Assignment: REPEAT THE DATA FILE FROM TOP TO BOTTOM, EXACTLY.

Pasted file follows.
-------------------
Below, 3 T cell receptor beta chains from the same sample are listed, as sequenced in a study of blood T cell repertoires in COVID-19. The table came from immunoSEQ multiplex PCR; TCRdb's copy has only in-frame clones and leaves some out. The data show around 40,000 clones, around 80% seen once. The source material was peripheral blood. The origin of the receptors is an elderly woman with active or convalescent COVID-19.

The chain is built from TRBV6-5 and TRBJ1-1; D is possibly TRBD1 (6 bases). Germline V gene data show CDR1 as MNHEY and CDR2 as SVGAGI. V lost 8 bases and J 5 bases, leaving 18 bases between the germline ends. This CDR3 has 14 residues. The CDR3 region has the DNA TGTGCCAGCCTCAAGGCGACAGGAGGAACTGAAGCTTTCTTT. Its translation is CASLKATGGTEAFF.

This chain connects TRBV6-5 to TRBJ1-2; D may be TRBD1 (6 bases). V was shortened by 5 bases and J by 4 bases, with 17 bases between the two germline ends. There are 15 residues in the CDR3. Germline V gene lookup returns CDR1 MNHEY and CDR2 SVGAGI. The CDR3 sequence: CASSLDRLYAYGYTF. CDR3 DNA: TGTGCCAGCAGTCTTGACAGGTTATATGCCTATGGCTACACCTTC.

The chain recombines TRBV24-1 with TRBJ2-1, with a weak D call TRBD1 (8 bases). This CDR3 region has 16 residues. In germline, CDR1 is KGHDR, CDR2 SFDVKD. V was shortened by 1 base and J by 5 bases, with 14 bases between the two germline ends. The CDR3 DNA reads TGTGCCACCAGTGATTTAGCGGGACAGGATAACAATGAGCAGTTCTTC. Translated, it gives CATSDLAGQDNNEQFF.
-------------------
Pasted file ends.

Below, 3 T cell receptor beta chains from the same sample are listed, as sequenced in a study of blood T cell repertoires in COVID-19. The table came from immunoSEQ multiplex PCR; TCRdb's copy has only in-frame clones and leaves some out. The data show around 40,000 clones, around 80% seen once. The source material was peripheral blood. The origin of the receptors is an elderly woman with active or convalescent COVID-19.

The chain is built from TRBV6-5 and TRBJ1-1; D is possibly TRBD1 (6 bases). Germline V gene data show CDR1 as MNHEY and CDR2 as SVGAGI. V lost 8 bases and J 5 bases, leaving 18 bases between the germline ends. This CDR3 has 14 residues. The CDR3 region has the DNA TGTGCCAGCCTCAAGGCGACAGGAGGAACTGAAGCTTTCTTT. Its translation is CASLKATGGTEAFF.

This chain connects TRBV6-5 to TRBJ1-2; D may be TRBD1 (6 bases). V was shortened by 5 bases and J by 4 bases, with 17 bases between the two germline ends. There are 15 residues in the CDR3. Germline V gene lookup returns CDR1 MNHEY and CDR2 SVGAGI. The CDR3 sequence: CASSLDRLYAYGYTF. CDR3 DNA: TGTGCCAGCAGTCTTGACAGGTTATATGCCTATGGCTACACCTTC.

The chain recombines TRBV24-1 with TRBJ2-1, with a weak D call TRBD1 (8 bases). This CDR3 region has 16 residues. In germline, CDR1 is KGHDR, CDR2 SFDVKD. V was shortened by 1 base and J by 5 bases, with 14 bases between the two germline ends. The CDR3 DNA reads TGTGCCACCAGTGATTTAGCGGGACAGGATAACAATGAGCAGTTCTTC. Translated, it gives CATSDLAGQDNNEQFF.